Joe Cope and Goffs Tungsten

In 1918, Mi’kmaq prospector Joseph C. Cope, one of Nova Scotia’s best-known citizens, according to the Chronicle-Herald, discovered tungsten in Goffs, Halifax County.

Joe, as he was usually called, found the deposit when he was prospecting for arsenic. He noted scheelite, a mineral from which tungsten is often extracted, in several quartz veins at the site. Along with his brother, Isaac, and two “MacDonald Men,” Joe dug some trenches in the early 1920s but did not work the deposit further.

The site was then inactive until 1931 when Ralph E. Kirkpatrick, from Grand Falls, New Brunswick, and Lawrence MacKay, from Riverdale, Nova Scotia, were shown the site by one of the MacDonalds. They staked the area and the Kirkpatrick Tungsten Syndicate mined modest amounts of scheelite in the years that followed. Work continued at the mine intermittently for the rest of the decade.

In all, about three tons of concentrate was produced by milling the scheelite to extract the tungsten. In 1940, the concentrate was shipped to Welland, Ontario, likely for use by Atlas Steels, one of Canada’s largest steel companies and a provider of materiel for the war effort.

About one ton of lower grade concentrate was stored in powder boxes at the mine.

The property was examined in the early 1940s as part of an effort to find additional supply of tungsten to support the Allies in WWII, but most of the scheelite had already been extracted. A 1943 memo said, “Hardly a speck of scheelite is now visible in the exposed trenches and it was found that the ore of the best pocket pinched out after a few feet of [shaft] sinking.”

The good scheelite was in pockets that were too few and difficult to find to justify the expense of additional mining in Goffs.

Tungsten was a critical mineral during WWII. It was used as filaments in lightbulbs and, because it is the metal with the highest melting point (3,422 °C), in plane engines and munitions. Tungsten is often mixed with other metals to make alloys that have high temperature tolerance, high corrosion resistance and excellent welding properties. Today, these superalloys are used in the aerospace and automotive industries in things like airplane turbine blades and wear-resistant parts and coatings.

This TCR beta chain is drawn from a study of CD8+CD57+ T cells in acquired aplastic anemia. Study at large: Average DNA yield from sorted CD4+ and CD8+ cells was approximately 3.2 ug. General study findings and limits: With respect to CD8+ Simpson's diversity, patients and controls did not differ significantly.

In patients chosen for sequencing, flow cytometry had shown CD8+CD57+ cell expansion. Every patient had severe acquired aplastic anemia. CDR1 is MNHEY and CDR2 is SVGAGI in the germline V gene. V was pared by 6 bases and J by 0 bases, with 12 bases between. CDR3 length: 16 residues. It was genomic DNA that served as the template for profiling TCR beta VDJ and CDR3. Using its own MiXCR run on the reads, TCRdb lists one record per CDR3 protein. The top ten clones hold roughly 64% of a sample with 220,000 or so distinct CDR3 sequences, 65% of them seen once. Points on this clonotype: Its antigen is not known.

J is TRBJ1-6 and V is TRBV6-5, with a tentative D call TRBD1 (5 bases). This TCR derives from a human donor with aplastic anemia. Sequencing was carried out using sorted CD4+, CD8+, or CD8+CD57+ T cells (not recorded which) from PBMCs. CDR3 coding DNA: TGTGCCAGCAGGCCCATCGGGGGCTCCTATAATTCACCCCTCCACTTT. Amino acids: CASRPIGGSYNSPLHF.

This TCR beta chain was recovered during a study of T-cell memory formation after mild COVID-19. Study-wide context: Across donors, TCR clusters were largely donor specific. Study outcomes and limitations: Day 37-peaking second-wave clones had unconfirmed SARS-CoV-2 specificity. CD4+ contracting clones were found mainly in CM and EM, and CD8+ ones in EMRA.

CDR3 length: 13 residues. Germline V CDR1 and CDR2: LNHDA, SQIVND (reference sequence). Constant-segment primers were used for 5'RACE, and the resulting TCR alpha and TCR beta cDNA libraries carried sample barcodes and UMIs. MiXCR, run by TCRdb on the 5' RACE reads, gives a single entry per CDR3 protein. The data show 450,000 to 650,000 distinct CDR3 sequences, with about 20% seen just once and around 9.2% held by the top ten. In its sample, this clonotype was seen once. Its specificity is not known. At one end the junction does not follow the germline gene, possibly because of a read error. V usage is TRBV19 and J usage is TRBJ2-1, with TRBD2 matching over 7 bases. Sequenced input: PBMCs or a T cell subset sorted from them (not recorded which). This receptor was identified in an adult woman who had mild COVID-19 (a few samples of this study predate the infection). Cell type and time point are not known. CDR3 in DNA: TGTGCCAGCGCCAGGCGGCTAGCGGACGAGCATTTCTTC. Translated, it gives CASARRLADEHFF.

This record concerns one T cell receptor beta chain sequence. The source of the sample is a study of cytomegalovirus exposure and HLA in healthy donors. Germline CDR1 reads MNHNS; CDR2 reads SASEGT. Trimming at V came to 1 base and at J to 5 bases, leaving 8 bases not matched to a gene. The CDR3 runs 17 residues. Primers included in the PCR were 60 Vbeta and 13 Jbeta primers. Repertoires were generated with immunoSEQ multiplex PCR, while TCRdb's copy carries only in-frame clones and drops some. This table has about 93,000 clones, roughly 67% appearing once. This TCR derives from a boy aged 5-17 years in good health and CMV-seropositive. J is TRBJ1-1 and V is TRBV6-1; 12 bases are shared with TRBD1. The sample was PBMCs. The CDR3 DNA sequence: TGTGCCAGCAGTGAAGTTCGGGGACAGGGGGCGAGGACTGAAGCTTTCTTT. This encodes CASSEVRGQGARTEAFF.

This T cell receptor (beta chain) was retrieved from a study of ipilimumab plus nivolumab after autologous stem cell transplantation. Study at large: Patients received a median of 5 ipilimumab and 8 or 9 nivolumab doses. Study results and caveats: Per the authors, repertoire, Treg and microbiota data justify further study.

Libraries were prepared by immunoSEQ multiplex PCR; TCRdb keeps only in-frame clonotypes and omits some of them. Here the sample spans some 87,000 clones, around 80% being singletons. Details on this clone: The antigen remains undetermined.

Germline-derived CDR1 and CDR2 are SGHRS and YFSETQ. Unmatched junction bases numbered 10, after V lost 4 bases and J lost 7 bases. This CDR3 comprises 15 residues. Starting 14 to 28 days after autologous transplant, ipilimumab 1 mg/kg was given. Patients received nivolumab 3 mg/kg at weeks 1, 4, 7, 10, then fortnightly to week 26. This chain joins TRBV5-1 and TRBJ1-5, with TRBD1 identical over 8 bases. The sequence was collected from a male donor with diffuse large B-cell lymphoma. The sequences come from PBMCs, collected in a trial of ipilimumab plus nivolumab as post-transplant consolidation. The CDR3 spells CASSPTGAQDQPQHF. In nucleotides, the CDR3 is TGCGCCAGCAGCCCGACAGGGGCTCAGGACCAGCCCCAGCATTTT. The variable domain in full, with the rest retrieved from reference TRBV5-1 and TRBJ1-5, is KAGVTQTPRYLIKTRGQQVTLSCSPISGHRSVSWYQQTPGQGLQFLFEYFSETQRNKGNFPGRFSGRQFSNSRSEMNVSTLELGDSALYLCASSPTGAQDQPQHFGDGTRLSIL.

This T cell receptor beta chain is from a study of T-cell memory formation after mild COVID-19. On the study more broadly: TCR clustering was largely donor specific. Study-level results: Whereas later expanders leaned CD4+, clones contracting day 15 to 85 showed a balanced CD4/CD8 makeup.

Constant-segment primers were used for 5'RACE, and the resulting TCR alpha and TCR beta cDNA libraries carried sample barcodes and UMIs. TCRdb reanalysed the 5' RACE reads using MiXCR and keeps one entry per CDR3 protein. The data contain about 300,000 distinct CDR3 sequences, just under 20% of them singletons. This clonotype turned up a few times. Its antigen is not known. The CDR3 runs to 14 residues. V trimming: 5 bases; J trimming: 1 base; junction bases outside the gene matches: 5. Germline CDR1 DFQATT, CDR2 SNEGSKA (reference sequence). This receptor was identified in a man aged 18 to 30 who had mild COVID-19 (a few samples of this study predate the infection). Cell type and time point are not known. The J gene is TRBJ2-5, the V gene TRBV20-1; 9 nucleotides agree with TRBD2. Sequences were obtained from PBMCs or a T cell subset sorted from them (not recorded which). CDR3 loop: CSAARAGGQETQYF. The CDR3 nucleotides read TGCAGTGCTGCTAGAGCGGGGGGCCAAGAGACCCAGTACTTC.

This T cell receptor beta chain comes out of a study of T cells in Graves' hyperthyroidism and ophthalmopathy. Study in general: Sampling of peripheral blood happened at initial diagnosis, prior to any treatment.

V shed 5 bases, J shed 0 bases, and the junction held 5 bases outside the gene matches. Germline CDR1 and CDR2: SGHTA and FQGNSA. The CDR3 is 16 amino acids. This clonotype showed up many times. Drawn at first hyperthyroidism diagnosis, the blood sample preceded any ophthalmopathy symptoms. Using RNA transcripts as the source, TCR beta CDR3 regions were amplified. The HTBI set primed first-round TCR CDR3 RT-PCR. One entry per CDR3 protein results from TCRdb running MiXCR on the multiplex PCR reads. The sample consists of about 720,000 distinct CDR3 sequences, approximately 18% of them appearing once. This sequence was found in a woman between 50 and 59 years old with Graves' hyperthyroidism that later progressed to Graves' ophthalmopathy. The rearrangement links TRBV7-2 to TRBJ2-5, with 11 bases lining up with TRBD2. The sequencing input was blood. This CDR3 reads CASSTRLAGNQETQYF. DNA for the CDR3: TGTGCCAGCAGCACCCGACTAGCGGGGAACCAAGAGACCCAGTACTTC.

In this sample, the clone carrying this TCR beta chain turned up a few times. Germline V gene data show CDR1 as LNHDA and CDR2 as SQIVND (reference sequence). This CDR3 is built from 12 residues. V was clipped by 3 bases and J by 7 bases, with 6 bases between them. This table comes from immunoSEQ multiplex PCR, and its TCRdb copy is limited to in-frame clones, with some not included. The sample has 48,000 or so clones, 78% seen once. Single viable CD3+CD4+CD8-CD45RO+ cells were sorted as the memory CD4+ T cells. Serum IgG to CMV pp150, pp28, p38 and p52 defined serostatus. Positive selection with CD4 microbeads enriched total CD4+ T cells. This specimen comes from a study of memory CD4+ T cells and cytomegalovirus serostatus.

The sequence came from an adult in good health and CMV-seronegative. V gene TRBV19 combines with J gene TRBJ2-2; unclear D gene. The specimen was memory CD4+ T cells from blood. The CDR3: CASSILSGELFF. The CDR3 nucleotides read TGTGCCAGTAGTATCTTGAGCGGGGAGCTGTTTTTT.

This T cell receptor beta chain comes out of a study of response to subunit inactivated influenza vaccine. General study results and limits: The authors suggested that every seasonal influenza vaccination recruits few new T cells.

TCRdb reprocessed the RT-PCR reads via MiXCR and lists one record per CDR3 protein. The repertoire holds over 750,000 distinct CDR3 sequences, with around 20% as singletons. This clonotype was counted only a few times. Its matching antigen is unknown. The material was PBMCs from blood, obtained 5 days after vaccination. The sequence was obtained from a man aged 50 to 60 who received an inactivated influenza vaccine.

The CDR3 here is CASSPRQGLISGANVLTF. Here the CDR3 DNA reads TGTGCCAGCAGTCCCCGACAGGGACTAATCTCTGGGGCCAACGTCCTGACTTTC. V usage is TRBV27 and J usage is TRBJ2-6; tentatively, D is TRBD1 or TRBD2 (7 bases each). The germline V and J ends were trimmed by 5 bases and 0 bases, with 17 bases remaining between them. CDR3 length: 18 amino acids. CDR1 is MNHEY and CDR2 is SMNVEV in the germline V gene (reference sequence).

When he passed away in 1951 at the age of 93, Joe Cope was described in the Chronicle-Herald as “one of Nova Scotia’s oldest and most widely-known citizens.” According to the newspaper, “During his early years, Joe, and his brother Isaac, travelled throughout the province prospecting for gold and other valuable minerals.”

Cope is also said to have been the first professional Mi’kmaq photographer. According to Harry Piers (1870-1940), curator of the Provincial Museum (now called the Nova Scotia Museum), Cope “took many photographs, during 2 or 3 years, including many portraits of Indians, who were bad pay. When he could not afford to buy chemicals for his work, he gave it up.” (Please note that the word “Indian” is not considered appropriate today but we use it here to be true to the original texts. The word “Micmac” also appears below for the same reason.)

Piers said, “Joe Cope was well-educated and could write well. For a time he was employed in [the railway] baggage-room in Halifax. He now is camping 6 or 7 miles above Bridgewater, being now interested in prospecting for minerals. No doubt he was born at Dartmouth.”

Piers also wrote that in 1916, during WWII, he received from Cope “a letter and drawings describing a device for guiding bombs dropped from aeroplanes, which he had devised, and which he had constructed a demonstration piece of apparatus. He says, ‘I am one of your Halifax Micmac Indians, unfortunately too old to shoulder musket to defend my King and Country, but if my idea or invention is of any use, I will gladly offer it to my King and Country free of charge.’”

Piers sent Cope's letter and drawings “to the Comptroller of Munitions Inventions, London, England; and on 6 April the Comptroller sent to Cope a long and appreciative letter, which also pointed out in detail the weak points in Cope's device.”

Joe Cope was the son of Peter Cope, who had, according to the Chronicle-Herald, “journeyed to England to see Queen Victoria shortly before Confederation to settle Indian troubles.” Piers wrote that Peter Cope “once went by himself to England to see the Queen, but was not able to meet her, only catching a glimpse of her as she passed in a carriage.” It was rare for people to travel such long distances in that era so Peter Cope’s journey to England was remarkable, though unsuccessful in achieving its goal of meeting the Queen.